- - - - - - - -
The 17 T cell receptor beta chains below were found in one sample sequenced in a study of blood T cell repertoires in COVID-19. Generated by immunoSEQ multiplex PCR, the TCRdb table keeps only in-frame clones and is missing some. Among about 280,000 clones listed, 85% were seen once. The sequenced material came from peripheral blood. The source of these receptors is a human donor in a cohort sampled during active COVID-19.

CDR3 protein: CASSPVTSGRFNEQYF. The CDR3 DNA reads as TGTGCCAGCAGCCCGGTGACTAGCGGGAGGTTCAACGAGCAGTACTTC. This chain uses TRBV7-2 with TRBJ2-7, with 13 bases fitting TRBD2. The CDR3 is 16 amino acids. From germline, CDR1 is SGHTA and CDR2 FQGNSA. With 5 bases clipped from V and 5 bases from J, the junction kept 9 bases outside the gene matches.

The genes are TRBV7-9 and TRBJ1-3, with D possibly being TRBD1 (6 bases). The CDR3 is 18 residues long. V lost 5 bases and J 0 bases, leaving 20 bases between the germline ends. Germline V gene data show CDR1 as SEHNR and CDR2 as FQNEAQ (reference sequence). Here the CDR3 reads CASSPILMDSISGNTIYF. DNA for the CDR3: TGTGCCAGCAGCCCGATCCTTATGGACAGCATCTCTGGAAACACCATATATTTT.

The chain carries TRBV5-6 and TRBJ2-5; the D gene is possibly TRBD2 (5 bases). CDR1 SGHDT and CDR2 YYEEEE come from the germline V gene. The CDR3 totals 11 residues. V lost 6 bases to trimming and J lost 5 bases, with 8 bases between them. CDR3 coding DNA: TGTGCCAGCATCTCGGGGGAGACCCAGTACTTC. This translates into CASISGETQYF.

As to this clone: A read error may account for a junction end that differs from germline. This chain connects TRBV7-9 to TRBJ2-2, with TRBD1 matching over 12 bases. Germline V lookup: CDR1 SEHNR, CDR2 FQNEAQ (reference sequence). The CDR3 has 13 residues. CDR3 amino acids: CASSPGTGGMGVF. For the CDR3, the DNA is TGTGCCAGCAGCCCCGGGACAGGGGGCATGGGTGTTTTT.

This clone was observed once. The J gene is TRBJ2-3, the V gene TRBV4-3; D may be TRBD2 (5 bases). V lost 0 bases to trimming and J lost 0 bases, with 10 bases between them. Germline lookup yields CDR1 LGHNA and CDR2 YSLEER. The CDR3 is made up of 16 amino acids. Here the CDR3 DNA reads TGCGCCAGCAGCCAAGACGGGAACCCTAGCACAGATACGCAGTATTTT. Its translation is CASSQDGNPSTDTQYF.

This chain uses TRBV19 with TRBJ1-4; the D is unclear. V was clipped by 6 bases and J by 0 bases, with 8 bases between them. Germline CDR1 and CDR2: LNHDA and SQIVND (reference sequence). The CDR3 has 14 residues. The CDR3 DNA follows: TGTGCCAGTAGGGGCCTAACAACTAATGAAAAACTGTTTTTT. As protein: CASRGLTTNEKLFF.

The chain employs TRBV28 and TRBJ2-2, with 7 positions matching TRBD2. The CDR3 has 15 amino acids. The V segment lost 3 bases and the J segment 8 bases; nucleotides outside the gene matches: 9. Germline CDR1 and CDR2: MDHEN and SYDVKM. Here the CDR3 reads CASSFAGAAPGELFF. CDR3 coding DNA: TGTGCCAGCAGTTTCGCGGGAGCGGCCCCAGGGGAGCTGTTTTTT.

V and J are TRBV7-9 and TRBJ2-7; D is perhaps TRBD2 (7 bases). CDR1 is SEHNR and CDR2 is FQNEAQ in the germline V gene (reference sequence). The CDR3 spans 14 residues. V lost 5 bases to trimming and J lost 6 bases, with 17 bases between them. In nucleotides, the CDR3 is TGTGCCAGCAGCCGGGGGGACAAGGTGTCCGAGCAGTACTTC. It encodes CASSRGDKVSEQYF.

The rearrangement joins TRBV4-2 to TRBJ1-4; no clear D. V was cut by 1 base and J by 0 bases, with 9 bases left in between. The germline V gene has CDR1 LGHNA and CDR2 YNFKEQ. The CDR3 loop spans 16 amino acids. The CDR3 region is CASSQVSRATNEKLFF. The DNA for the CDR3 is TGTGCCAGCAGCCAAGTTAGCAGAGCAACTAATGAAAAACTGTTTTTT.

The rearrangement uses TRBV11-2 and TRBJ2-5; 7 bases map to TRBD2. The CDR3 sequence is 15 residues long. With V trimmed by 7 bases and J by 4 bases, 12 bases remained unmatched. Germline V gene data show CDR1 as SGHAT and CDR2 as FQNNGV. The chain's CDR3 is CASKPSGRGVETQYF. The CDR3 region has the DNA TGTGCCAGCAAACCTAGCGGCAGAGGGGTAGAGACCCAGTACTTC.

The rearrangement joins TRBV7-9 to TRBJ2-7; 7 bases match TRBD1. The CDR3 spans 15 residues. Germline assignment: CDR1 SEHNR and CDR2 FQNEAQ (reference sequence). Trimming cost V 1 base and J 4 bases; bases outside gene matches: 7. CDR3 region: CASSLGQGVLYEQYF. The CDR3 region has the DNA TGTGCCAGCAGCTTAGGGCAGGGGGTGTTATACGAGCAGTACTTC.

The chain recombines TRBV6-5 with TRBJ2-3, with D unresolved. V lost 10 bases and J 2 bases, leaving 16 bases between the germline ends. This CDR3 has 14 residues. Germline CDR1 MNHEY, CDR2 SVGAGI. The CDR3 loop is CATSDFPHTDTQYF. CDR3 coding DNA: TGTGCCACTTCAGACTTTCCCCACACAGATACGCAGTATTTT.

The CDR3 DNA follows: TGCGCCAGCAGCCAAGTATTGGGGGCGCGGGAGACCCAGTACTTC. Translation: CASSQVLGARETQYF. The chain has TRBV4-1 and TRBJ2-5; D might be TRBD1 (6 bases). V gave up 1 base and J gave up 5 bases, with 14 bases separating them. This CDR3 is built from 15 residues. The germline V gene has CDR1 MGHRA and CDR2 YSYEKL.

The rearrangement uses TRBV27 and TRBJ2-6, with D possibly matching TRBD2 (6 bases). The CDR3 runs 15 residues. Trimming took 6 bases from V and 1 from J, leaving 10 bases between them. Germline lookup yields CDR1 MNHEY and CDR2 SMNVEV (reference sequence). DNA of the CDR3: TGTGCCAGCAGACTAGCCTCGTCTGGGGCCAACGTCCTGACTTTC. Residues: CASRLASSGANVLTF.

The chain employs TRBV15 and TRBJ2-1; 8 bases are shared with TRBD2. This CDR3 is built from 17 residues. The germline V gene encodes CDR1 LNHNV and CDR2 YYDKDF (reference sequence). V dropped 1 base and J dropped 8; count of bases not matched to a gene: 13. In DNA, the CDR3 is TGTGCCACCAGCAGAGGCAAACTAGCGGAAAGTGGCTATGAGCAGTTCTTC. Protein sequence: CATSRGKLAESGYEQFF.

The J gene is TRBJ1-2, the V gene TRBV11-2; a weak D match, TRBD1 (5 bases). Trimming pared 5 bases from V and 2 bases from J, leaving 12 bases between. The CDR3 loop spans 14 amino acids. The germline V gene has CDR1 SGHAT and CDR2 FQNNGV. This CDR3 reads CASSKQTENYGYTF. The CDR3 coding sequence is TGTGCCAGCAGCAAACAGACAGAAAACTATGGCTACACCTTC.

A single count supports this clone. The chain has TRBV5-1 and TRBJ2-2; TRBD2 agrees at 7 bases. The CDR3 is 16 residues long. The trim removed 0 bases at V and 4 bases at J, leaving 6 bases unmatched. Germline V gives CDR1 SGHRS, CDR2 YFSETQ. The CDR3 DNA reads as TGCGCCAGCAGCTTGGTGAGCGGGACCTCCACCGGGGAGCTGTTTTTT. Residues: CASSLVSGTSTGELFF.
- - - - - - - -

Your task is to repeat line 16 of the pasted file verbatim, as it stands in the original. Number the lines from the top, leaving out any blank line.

The chain employs TRBV15 and TRBJ2-1; 8 bases are shared with TRBD2. This CDR3 is built from 17 residues. The germline V gene encodes CDR1 LNHNV and CDR2 YYDKDF (reference sequence). V dropped 1 base and J dropped 8; count of bases not matched to a gene: 13. In DNA, the CDR3 is TGTGCCACCAGCAGAGGCAAACTAGCGGAAAGTGGCTATGAGCAGTTCTTC. Protein sequence: CATSRGKLAESGYEQFF.